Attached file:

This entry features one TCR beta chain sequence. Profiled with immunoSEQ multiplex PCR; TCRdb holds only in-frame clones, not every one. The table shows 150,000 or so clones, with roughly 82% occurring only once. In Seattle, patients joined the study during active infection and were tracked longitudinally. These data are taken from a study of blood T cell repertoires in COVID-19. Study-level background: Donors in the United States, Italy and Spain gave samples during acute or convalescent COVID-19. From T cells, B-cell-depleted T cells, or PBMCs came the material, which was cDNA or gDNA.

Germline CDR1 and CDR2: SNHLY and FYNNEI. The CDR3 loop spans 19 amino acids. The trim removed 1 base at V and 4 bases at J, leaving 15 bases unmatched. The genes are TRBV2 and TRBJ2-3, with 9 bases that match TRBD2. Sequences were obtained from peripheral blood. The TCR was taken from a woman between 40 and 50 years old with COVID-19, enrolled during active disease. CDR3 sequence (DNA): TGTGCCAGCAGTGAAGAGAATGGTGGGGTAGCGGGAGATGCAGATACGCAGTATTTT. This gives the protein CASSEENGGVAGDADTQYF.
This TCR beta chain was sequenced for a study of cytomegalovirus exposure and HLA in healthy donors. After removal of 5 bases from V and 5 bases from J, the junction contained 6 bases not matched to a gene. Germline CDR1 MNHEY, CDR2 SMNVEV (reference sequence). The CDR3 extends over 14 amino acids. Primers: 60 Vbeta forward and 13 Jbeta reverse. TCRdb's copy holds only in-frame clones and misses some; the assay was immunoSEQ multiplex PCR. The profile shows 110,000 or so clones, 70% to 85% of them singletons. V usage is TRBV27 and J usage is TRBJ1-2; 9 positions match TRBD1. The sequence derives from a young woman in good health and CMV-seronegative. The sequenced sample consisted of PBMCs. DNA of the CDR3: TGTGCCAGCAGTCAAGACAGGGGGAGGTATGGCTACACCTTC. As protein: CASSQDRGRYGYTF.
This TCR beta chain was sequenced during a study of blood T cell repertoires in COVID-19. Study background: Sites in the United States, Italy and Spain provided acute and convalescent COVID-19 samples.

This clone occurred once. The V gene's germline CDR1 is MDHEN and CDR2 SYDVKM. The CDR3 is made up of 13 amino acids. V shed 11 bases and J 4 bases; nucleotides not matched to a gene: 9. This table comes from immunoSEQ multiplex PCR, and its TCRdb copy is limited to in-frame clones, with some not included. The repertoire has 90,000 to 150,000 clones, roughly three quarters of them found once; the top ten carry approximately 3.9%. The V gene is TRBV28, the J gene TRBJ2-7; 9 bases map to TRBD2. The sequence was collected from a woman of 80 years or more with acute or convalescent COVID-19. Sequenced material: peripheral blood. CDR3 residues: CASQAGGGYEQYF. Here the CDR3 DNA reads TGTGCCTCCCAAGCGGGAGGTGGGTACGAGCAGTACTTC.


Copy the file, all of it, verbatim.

This entry features one TCR beta chain sequence. Profiled with immunoSEQ multiplex PCR; TCRdb holds only in-frame clones, not every one. The table shows 150,000 or so clones, with roughly 82% occurring only once. In Seattle, patients joined the study during active infection and were tracked longitudinally. These data are taken from a study of blood T cell repertoires in COVID-19. Study-level background: Donors in the United States, Italy and Spain gave samples during acute or convalescent COVID-19. From T cells, B-cell-depleted T cells, or PBMCs came the material, which was cDNA or gDNA.

Germline CDR1 and CDR2: SNHLY and FYNNEI. The CDR3 loop spans 19 amino acids. The trim removed 1 base at V and 4 bases at J, leaving 15 bases unmatched. The genes are TRBV2 and TRBJ2-3, with 9 bases that match TRBD2. Sequences were obtained from peripheral blood. The TCR was taken from a woman between 40 and 50 years old with COVID-19, enrolled during active disease. CDR3 sequence (DNA): TGTGCCAGCAGTGAAGAGAATGGTGGGGTAGCGGGAGATGCAGATACGCAGTATTTT. This gives the protein CASSEENGGVAGDADTQYF.
This TCR beta chain was sequenced for a study of cytomegalovirus exposure and HLA in healthy donors. After removal of 5 bases from V and 5 bases from J, the junction contained 6 bases not matched to a gene. Germline CDR1 MNHEY, CDR2 SMNVEV (reference sequence). The CDR3 extends over 14 amino acids. Primers: 60 Vbeta forward and 13 Jbeta reverse. TCRdb's copy holds only in-frame clones and misses some; the assay was immunoSEQ multiplex PCR. The profile shows 110,000 or so clones, 70% to 85% of them singletons. V usage is TRBV27 and J usage is TRBJ1-2; 9 positions match TRBD1. The sequence derives from a young woman in good health and CMV-seronegative. The sequenced sample consisted of PBMCs. DNA of the CDR3: TGTGCCAGCAGTCAAGACAGGGGGAGGTATGGCTACACCTTC. As protein: CASSQDRGRYGYTF.
This TCR beta chain was sequenced during a study of blood T cell repertoires in COVID-19. Study background: Sites in the United States, Italy and Spain provided acute and convalescent COVID-19 samples.

This clone occurred once. The V gene's germline CDR1 is MDHEN and CDR2 SYDVKM. The CDR3 is made up of 13 amino acids. V shed 11 bases and J 4 bases; nucleotides not matched to a gene: 9. This table comes from immunoSEQ multiplex PCR, and its TCRdb copy is limited to in-frame clones, with some not included. The repertoire has 90,000 to 150,000 clones, roughly three quarters of them found once; the top ten carry approximately 3.9%. The V gene is TRBV28, the J gene TRBJ2-7; 9 bases map to TRBD2. The sequence was collected from a woman of 80 years or more with acute or convalescent COVID-19. Sequenced material: peripheral blood. CDR3 residues: CASQAGGGYEQYF. Here the CDR3 DNA reads TGTGCCTCCCAAGCGGGAGGTGGGTACGAGCAGTACTTC.